The number of veterinary specialists is rapidly growing. Nearly every large metropolitan area in the United States has one or more specialty centers. The largest cities such as New York, San Francisco, Los Angeles, etc have as many as 10 specialty groups. The era of the veterinary specialist is definitely upon us and it’s good news for the client who wants the absolute best treatment when their pet has a serious problem.
Virtually all of the specialties found in human medicine exist in veterinary medicine including surgery, internal medicine, anesthesiology, ophthalmology, dentistry, pain management, neurology, cardiology…. and the list goes on and on. Veterinary specialists focus their attention on a narrow field of practice. This focused aspect of specialization gives a specialist a great advantage in the diagnosis and treatment of medical and surgical problems. For example, as a small animal orthopedic surgeon I can focus my attention on a knowledge base in one specific area. I read each issue of the Veterinary Surgical Journal and the orthopedic articles in the general veterinary journals. I attend orthopedic surgical seminars, orthopedic surgical continuing education classes and laboratories and often I’m asked to present orthopedic continuing education classes to general veterinarians.
Many aspects of pet health care can be taken care of by a family veterinarian. Again, general practices are offering services and a level of care not seen in years past. However, certain problems may require a specialist for the most sophisticated care. Usually, the family veterinarian suggests a referral for pets with serious problems and work as a team to provide the best care. In the past a negative stigma was associated with family veterinarians that referred cases to specialists or universities; it was thought to imply a level of incompetence. However, in today’s pet caring world, the American Animal Hospital Association equates frequency of referral to specialists with the most progressive and highest caliber of family veterinarians. Orthopedic surgery, endoscopy, cancer treatment, sophisticated dentistry, thoracic surgery, pain management, complicated abdominal surgery, heart disorders, eye problems, etc. are all situations that often require a board certified specialist.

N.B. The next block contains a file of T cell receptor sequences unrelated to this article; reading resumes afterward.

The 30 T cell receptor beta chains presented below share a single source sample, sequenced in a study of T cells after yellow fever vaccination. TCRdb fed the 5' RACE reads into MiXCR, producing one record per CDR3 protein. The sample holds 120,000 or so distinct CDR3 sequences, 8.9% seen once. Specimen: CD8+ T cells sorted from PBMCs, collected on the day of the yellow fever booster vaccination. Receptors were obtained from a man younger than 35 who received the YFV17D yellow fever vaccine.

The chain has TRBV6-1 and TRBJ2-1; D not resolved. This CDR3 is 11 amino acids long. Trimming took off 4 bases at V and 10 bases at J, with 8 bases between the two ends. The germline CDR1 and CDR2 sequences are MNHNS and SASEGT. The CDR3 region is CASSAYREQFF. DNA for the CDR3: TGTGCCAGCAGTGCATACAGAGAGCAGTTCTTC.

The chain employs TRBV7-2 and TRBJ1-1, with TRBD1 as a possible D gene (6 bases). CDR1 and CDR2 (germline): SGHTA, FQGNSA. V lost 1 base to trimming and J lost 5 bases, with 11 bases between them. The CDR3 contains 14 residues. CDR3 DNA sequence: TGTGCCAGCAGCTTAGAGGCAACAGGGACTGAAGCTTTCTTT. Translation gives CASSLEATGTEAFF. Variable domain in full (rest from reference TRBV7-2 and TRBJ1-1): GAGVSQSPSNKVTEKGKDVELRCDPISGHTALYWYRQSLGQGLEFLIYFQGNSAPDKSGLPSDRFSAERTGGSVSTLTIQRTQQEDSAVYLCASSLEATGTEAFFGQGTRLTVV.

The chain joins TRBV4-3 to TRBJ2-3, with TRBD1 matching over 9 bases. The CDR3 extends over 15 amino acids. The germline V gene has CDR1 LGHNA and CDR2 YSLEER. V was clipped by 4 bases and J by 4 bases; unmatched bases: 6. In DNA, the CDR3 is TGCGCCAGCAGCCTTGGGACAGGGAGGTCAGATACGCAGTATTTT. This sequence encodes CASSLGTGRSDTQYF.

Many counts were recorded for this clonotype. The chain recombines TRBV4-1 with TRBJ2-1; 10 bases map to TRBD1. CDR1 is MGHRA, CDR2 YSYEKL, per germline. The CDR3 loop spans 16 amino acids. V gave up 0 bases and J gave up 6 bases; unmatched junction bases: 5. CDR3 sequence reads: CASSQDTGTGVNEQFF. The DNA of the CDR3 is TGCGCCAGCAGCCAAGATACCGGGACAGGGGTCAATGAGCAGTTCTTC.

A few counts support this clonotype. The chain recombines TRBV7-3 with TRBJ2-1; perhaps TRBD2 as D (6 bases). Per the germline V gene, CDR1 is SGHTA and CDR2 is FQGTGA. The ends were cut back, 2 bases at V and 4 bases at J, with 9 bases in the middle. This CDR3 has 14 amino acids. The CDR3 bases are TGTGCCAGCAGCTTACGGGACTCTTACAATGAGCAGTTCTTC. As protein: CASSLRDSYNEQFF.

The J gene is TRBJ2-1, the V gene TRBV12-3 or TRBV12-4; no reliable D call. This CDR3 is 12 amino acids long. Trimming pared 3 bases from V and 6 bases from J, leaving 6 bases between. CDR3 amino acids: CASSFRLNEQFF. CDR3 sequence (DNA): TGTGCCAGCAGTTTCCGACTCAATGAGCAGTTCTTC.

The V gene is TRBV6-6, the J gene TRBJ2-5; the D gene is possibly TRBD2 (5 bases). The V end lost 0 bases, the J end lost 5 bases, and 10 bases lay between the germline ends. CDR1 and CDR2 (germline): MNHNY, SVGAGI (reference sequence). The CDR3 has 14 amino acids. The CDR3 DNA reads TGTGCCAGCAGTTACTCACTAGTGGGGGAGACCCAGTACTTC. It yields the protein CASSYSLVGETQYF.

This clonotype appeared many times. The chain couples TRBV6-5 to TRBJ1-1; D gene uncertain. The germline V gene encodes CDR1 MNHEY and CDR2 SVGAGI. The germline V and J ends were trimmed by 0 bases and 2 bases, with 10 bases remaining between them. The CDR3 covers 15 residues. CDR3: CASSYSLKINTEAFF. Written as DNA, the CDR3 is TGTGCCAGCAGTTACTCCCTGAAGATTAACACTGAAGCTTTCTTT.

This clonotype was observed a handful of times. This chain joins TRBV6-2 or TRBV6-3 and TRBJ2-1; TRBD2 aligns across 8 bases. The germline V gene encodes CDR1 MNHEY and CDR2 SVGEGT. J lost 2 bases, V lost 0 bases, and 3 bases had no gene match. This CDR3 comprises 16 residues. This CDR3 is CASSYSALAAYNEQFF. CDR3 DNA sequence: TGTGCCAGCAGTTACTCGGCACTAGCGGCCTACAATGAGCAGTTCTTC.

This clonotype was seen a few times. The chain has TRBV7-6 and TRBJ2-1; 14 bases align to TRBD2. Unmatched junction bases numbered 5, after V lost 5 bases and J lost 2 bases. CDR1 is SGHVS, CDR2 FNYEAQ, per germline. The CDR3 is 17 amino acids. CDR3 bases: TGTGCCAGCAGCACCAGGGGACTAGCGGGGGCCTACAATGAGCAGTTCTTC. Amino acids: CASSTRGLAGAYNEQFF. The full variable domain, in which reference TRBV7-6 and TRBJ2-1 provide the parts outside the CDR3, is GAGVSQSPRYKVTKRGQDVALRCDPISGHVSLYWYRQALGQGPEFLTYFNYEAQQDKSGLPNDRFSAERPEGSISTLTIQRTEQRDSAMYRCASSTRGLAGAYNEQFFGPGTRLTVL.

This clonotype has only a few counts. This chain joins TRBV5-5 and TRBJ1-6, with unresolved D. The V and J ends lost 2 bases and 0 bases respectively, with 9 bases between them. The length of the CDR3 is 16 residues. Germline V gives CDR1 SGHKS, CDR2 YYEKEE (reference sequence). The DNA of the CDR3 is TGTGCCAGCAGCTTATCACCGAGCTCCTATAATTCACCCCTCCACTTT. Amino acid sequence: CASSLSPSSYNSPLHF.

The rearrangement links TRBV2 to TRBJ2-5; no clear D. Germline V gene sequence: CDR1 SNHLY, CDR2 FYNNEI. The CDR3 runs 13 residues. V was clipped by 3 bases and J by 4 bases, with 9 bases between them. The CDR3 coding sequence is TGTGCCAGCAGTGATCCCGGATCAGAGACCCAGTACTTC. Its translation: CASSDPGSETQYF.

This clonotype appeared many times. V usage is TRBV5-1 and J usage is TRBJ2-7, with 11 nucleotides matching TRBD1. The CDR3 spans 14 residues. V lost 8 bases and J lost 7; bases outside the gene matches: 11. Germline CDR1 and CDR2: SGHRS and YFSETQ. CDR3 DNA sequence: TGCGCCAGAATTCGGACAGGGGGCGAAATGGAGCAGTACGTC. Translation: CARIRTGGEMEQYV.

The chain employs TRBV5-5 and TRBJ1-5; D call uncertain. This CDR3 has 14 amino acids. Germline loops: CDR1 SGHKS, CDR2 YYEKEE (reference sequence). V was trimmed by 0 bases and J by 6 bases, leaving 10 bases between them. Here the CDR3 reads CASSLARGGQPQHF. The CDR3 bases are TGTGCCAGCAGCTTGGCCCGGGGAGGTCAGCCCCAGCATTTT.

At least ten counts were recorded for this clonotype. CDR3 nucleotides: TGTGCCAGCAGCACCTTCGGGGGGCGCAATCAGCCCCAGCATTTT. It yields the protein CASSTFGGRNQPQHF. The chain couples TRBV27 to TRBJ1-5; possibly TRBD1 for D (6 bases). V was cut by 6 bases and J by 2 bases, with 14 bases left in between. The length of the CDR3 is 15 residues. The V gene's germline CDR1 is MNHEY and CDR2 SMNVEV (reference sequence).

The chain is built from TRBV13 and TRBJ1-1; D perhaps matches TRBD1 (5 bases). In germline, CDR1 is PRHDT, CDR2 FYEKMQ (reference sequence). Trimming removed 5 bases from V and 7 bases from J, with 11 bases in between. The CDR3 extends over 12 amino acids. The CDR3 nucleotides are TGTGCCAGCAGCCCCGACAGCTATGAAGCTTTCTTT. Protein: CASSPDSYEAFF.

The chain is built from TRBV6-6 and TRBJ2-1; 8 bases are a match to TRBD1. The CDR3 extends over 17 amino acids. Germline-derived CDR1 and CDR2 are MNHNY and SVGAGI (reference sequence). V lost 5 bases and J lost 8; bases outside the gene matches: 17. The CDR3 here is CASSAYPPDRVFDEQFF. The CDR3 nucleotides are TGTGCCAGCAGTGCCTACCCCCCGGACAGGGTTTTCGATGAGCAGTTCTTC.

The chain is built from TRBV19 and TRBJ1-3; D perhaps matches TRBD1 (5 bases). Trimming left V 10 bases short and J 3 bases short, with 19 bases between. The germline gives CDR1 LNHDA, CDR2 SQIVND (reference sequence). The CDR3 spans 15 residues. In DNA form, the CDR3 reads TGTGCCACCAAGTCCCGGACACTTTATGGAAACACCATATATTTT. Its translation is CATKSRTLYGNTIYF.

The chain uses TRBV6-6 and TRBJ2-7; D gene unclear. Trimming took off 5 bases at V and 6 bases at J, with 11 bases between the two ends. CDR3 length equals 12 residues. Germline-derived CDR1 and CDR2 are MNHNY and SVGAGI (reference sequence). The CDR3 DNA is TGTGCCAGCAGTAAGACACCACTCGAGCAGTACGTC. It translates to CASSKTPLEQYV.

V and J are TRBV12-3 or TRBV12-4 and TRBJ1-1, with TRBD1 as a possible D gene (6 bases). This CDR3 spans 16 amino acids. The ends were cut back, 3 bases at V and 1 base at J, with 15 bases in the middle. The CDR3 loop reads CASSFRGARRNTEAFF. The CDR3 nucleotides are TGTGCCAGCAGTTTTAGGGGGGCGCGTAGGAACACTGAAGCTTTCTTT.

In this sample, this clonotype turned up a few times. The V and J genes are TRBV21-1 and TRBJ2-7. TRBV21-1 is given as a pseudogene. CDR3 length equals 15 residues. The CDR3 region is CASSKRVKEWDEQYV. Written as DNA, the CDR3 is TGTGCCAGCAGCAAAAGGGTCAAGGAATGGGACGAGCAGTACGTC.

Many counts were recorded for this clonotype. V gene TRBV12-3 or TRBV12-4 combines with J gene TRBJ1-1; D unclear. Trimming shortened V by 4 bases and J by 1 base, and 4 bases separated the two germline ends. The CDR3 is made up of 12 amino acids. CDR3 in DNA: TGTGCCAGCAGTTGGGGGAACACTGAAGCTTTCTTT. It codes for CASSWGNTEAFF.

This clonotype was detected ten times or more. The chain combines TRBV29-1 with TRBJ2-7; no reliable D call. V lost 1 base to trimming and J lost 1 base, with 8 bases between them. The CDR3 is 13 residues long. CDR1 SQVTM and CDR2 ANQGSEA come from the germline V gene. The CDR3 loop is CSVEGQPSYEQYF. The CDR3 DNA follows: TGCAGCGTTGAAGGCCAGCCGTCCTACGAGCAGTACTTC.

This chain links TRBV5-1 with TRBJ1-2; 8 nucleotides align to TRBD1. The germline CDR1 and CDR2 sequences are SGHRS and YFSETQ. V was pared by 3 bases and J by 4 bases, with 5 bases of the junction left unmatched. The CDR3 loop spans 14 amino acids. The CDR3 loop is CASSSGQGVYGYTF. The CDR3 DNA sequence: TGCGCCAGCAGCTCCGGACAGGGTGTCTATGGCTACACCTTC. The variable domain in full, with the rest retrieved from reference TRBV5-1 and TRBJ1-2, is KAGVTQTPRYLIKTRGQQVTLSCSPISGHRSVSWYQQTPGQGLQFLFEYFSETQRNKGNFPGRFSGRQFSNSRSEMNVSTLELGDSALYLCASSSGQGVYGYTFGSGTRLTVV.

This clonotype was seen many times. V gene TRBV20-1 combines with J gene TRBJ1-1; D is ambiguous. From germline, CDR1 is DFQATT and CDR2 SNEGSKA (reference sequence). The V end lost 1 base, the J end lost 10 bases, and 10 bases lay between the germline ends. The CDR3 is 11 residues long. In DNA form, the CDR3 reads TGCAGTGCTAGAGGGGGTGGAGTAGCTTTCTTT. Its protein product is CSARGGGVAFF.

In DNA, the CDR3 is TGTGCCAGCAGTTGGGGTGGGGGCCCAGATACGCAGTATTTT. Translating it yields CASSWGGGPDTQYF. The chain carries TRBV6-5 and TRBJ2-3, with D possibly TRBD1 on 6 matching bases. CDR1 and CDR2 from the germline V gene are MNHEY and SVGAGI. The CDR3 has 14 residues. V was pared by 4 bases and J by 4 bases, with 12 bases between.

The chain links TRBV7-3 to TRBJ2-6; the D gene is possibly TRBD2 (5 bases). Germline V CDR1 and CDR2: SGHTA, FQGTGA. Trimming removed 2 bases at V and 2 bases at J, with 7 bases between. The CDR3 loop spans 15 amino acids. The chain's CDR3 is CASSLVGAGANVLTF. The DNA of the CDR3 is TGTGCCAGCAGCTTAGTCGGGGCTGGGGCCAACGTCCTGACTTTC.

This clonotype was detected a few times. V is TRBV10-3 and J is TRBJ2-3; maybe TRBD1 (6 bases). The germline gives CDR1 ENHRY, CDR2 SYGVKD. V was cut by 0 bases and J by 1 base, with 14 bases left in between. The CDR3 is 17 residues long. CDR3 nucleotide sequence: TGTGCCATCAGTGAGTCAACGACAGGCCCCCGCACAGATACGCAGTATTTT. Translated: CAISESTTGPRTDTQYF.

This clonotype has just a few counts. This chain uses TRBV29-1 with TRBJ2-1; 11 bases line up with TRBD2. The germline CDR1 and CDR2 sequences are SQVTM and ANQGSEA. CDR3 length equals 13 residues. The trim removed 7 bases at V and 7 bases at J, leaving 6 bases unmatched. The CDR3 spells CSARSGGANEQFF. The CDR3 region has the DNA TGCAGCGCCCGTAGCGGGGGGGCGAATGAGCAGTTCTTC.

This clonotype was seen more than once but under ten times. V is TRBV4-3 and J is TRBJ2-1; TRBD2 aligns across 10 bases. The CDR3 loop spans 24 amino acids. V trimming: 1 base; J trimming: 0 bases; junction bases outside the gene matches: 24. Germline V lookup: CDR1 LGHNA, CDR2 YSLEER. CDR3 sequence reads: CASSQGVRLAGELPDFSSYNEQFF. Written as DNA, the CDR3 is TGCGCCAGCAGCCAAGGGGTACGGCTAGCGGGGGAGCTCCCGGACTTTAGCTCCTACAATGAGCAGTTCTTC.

When I was growing up, back before I got into veterinary school, I worked for a wonderful country veterinarian. He was the type of country veterinarian that would go out on a farm call and pick-up and vaccinate any barn cat he could get his hands on. He was another James Herriot, the colorful English veterinarian/writer who wrote among others, “All Creatures Great and Small”. In the past, these terrific veterinarians did everything from bovine c-sections to canine broken bones. I bet they would be surprised and impressed with the level of care available these days. In fact, I bet they would be equally surprised and impressed with the number of pet owners who seek the highest level of care for their beloved 4-legged best friends.
By Dr. Michael Bauer, DVM Diplomate, American College of Veterinary Surgeons Veterinary Specialty Center